Richard Hopton meets Milena Ivanova, founder of a new type of investment firm, Monogram.
The story of Milena Ivanova’s journey from Communist Bulgaria to founding her own investment firm, Monogram, in the City of London, is a parable for our times.
It is a remarkable tale of resourcefulness, hard work and determination, exemplifying the triumph of capitalism, meritocracy and individualism over Communism’s discredited dogmas.
Milena was a teenager when Communism collapsed in Bulgaria in 1989. Milena herself had already begun teaching herself English from books and American films and working – a rare thing for schoolchildren in communist Bulgaria – to save money. In 1993, after her first year at Varna University, she got a three-month British work permit. She arrived in Britain with £50 in her pocket, the air fare having consumed her entire life savings.
Having spent the following summer in Britain, she was determined to complete her university education here but the tuition fees of £5,000 or more a year were utterly beyond her.
Milena discovered that London’s European Business School offered one full-fees scholarship a year to foreign students. Showing characteristic grit, she beat off stiff international competition to win it. She completed the course, working in the evenings and at weekends to pay her way while, at the same time, managing to fit in internships with City institutions to polish her CV.
Armed with her business degree, in 1999, Milena landed a job at Goldman Sachs. Her transformation from communist to capitalist was complete but, she says, ‘I still had a lot to learn about western values and lifestyle.’
From the time she arrived in Britain, Milena had wanted to start her own business. To her, its attraction was the creative process and that ‘you can build something out of nothing’, an alien concept in communist Bulgaria. The question was, what was it to be? Her ten-year career at Goldman Sachs was, in part, an education in business. In 2009, she moved to a medium-sized start-up wealth management firm, Vestra, and then to a smaller one, Signia. As a result, she says, ‘I’ve seen the investment industry from all sides and in different sizes.’
Planning Monogram, Milena says she ‘began with a blank sheet of paper. I wanted to build an investment-led engine, not a sales-led one.’ Monogram attempts to replicate the advantages of the big banks – notably their talent – without the conflicts of interest arising from having financial products to sell. Monogram offers its clients an ‘empirical, evidence-based’ investment strategy which is low cost, transparent and highly liquid. For Milena, the key factors in asset allocation are country, region and sector.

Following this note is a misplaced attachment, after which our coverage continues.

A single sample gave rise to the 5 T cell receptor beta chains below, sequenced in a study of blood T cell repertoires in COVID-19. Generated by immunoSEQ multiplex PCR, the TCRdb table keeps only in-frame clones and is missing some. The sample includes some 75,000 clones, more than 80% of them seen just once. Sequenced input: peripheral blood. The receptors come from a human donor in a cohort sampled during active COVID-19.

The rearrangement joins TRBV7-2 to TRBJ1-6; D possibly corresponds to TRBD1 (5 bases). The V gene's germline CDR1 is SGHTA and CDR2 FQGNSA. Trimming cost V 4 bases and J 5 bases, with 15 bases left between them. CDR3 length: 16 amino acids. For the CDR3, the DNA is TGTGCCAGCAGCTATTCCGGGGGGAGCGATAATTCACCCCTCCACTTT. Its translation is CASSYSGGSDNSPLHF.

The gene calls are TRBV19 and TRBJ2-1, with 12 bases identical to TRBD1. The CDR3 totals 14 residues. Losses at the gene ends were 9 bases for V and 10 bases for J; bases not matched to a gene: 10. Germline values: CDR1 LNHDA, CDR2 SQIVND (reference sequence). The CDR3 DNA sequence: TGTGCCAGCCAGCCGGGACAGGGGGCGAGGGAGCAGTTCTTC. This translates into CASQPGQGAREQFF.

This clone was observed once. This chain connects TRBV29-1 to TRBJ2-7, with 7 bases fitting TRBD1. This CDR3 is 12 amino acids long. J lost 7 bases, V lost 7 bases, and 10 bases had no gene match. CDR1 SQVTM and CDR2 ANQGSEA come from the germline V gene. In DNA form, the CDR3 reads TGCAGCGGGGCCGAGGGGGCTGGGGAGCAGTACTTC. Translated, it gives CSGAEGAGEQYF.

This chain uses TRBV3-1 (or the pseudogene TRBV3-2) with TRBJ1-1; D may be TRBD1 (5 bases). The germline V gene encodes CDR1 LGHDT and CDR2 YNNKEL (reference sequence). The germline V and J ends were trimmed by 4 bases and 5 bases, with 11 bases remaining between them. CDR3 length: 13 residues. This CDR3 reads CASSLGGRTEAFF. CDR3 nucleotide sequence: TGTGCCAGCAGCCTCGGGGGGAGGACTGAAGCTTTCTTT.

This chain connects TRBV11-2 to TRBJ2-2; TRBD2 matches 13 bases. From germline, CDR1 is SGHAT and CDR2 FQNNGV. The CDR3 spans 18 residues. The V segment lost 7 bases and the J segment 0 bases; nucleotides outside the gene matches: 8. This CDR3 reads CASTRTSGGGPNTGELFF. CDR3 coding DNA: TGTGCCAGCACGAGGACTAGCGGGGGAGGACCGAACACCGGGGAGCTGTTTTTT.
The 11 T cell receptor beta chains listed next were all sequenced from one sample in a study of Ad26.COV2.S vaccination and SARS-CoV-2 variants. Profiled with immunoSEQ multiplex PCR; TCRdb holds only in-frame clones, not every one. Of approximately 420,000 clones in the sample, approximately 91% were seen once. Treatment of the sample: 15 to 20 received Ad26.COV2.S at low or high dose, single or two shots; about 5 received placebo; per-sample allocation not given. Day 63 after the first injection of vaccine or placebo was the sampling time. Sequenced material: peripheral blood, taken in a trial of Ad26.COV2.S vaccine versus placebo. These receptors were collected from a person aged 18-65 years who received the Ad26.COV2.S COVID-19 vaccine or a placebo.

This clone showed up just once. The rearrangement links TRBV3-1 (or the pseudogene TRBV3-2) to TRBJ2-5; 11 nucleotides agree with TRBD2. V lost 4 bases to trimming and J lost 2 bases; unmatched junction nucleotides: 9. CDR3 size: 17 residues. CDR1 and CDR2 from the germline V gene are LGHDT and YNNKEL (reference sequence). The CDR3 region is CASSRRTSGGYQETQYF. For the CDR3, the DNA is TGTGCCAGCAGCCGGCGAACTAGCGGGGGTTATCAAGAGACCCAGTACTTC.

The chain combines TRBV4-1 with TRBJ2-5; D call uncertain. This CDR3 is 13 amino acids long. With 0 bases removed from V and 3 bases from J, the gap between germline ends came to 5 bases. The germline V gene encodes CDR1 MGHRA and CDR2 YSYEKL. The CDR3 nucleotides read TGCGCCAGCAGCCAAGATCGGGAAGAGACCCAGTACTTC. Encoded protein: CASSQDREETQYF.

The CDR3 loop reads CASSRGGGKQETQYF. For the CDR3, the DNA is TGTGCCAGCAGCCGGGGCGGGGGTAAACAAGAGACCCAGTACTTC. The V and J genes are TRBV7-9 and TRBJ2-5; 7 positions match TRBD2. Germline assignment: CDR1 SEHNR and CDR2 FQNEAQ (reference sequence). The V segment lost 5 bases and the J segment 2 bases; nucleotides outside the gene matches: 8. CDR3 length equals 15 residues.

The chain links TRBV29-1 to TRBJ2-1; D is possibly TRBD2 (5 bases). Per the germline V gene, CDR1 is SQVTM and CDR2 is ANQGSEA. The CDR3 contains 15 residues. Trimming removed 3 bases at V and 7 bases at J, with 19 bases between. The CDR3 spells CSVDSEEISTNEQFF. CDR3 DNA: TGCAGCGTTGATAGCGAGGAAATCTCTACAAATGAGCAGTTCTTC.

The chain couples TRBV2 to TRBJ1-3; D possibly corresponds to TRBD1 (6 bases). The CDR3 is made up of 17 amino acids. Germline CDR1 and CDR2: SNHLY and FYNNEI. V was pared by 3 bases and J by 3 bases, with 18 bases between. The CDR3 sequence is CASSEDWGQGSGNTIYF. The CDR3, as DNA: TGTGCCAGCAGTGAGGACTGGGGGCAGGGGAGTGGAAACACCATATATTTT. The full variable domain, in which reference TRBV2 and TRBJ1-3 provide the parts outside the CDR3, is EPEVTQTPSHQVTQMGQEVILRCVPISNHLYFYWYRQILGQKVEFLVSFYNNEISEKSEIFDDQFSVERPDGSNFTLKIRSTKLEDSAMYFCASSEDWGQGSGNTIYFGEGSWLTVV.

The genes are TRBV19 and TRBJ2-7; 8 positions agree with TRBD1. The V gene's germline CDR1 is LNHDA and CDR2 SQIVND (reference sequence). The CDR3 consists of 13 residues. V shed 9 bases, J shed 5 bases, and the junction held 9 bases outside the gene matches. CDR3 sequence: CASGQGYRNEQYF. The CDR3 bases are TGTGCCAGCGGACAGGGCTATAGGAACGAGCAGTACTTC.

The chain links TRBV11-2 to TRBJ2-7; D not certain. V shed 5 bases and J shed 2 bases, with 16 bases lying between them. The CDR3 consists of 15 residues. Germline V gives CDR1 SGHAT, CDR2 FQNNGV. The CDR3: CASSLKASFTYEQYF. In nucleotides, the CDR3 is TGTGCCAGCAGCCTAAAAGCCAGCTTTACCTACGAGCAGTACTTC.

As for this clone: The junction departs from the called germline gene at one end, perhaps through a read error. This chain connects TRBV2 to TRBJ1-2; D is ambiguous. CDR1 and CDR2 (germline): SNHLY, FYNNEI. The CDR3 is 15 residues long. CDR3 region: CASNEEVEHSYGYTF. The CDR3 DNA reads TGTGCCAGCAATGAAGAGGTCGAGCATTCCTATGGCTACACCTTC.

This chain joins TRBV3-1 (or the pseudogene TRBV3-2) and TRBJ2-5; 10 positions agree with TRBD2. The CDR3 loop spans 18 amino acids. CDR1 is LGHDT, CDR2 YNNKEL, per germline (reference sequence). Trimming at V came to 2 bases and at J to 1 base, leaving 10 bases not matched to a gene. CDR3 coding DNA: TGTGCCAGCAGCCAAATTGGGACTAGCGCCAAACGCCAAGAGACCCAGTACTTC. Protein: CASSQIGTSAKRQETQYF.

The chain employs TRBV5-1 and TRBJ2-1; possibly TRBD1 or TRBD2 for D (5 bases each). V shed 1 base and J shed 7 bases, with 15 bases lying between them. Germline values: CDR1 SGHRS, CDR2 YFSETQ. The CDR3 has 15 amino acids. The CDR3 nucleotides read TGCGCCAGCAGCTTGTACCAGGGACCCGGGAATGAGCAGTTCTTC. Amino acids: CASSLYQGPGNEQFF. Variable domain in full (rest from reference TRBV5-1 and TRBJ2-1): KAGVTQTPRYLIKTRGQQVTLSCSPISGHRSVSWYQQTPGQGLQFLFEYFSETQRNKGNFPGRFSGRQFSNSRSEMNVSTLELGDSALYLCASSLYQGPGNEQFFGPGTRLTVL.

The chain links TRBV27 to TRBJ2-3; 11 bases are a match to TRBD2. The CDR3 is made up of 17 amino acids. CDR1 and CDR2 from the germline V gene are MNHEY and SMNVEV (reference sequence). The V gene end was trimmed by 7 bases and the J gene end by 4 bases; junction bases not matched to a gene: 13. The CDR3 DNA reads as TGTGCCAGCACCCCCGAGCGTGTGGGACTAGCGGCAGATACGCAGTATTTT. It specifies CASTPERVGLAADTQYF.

To achieve these goals, Monogram invests only at index level – that is, it does not buy individual company stocks – using Exchange-Traded Funds (ETF) and futures. Monogram is an investor, not a trader – unlike many hedge funds – so does not short sell or attempt to predict how markets will move. As Milena puts it, ‘we are like a sailor at sea, we align ourselves to the prevailing wind’, doing everything she can to limit clients’ risk or, as she puts it, ‘constraining the downside’.
Monogram, launched at the end of 2014, is a lean outfit, employing only five people, three of whom, Milena included, are women. She has said that, as the business grows, she will recruit more people. If Milena’s past is any guide to the future, we will be hearing more of Monogram.
A fund of answers
Who has influenced you most professionally? My parents. If you didn’t work in financial services, what would you be doing? I’d be a doctor, I like helping people. What is your long-term aim for Monogram? To become a global business known by all its stakeholders for its integrity. If you were able to implement one reform in the financial services industry, what would it be? To make regulation less extensive but more effective. Where do you most like going on holiday? I like adventure holidays. For example, I recently went trekking in Nepal and sky-diving in New Zealand.